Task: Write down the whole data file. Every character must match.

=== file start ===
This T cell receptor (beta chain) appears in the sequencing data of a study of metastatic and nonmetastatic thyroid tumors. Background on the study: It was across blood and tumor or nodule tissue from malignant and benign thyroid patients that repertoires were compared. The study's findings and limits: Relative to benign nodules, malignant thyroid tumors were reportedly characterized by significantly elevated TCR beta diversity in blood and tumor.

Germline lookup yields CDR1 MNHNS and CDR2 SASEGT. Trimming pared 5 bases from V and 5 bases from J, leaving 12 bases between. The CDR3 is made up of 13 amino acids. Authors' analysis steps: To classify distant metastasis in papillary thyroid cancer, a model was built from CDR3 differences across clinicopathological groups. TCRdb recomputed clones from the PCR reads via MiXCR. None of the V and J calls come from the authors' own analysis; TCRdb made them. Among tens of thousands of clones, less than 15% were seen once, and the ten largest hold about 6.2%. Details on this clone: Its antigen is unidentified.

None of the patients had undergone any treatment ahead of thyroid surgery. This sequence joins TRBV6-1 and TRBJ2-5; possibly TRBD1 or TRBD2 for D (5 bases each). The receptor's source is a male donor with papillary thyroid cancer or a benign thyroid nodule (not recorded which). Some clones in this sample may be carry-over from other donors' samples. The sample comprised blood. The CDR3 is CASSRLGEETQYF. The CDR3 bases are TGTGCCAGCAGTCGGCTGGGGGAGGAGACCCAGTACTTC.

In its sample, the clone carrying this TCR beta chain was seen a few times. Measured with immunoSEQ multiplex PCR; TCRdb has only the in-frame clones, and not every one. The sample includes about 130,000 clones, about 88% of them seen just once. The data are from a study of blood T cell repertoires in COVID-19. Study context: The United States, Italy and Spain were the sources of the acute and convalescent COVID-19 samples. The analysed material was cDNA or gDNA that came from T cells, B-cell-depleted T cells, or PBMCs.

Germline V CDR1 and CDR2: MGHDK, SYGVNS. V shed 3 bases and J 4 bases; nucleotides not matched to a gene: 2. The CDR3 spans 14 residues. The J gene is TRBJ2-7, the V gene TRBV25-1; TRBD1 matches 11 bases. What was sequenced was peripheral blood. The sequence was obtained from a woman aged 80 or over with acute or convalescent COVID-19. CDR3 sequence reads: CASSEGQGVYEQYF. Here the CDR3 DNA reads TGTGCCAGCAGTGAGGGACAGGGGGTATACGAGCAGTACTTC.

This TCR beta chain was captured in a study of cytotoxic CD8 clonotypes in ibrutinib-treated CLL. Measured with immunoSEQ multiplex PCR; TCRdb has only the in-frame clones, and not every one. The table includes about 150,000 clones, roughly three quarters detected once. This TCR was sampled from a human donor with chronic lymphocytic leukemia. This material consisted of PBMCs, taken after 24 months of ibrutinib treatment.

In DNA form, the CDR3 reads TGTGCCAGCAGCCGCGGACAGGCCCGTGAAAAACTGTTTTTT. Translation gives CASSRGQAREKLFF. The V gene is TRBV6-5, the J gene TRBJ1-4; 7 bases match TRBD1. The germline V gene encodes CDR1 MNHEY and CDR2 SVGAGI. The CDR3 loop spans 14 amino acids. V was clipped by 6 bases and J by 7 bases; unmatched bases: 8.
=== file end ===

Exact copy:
This T cell receptor (beta chain) appears in the sequencing data of a study of metastatic and nonmetastatic thyroid tumors. Background on the study: It was across blood and tumor or nodule tissue from malignant and benign thyroid patients that repertoires were compared. The study's findings and limits: Relative to benign nodules, malignant thyroid tumors were reportedly characterized by significantly elevated TCR beta diversity in blood and tumor.

Germline lookup yields CDR1 MNHNS and CDR2 SASEGT. Trimming pared 5 bases from V and 5 bases from J, leaving 12 bases between. The CDR3 is made up of 13 amino acids. Authors' analysis steps: To classify distant metastasis in papillary thyroid cancer, a model was built from CDR3 differences across clinicopathological groups. TCRdb recomputed clones from the PCR reads via MiXCR. None of the V and J calls come from the authors' own analysis; TCRdb made them. Among tens of thousands of clones, less than 15% were seen once, and the ten largest hold about 6.2%. Details on this clone: Its antigen is unidentified.

None of the patients had undergone any treatment ahead of thyroid surgery. This sequence joins TRBV6-1 and TRBJ2-5; possibly TRBD1 or TRBD2 for D (5 bases each). The receptor's source is a male donor with papillary thyroid cancer or a benign thyroid nodule (not recorded which). Some clones in this sample may be carry-over from other donors' samples. The sample comprised blood. The CDR3 is CASSRLGEETQYF. The CDR3 bases are TGTGCCAGCAGTCGGCTGGGGGAGGAGACCCAGTACTTC.

In its sample, the clone carrying this TCR beta chain was seen a few times. Measured with immunoSEQ multiplex PCR; TCRdb has only the in-frame clones, and not every one. The sample includes about 130,000 clones, about 88% of them seen just once. The data are from a study of blood T cell repertoires in COVID-19. Study context: The United States, Italy and Spain were the sources of the acute and convalescent COVID-19 samples. The analysed material was cDNA or gDNA that came from T cells, B-cell-depleted T cells, or PBMCs.

Germline V CDR1 and CDR2: MGHDK, SYGVNS. V shed 3 bases and J 4 bases; nucleotides not matched to a gene: 2. The CDR3 spans 14 residues. The J gene is TRBJ2-7, the V gene TRBV25-1; TRBD1 matches 11 bases. What was sequenced was peripheral blood. The sequence was obtained from a woman aged 80 or over with acute or convalescent COVID-19. CDR3 sequence reads: CASSEGQGVYEQYF. Here the CDR3 DNA reads TGTGCCAGCAGTGAGGGACAGGGGGTATACGAGCAGTACTTC.

This TCR beta chain was captured in a study of cytotoxic CD8 clonotypes in ibrutinib-treated CLL. Measured with immunoSEQ multiplex PCR; TCRdb has only the in-frame clones, and not every one. The table includes about 150,000 clones, roughly three quarters detected once. This TCR was sampled from a human donor with chronic lymphocytic leukemia. This material consisted of PBMCs, taken after 24 months of ibrutinib treatment.

In DNA form, the CDR3 reads TGTGCCAGCAGCCGCGGACAGGCCCGTGAAAAACTGTTTTTT. Translation gives CASSRGQAREKLFF. The V gene is TRBV6-5, the J gene TRBJ1-4; 7 bases match TRBD1. The germline V gene encodes CDR1 MNHEY and CDR2 SVGAGI. The CDR3 loop spans 14 amino acids. V was clipped by 6 bases and J by 7 bases; unmatched bases: 8.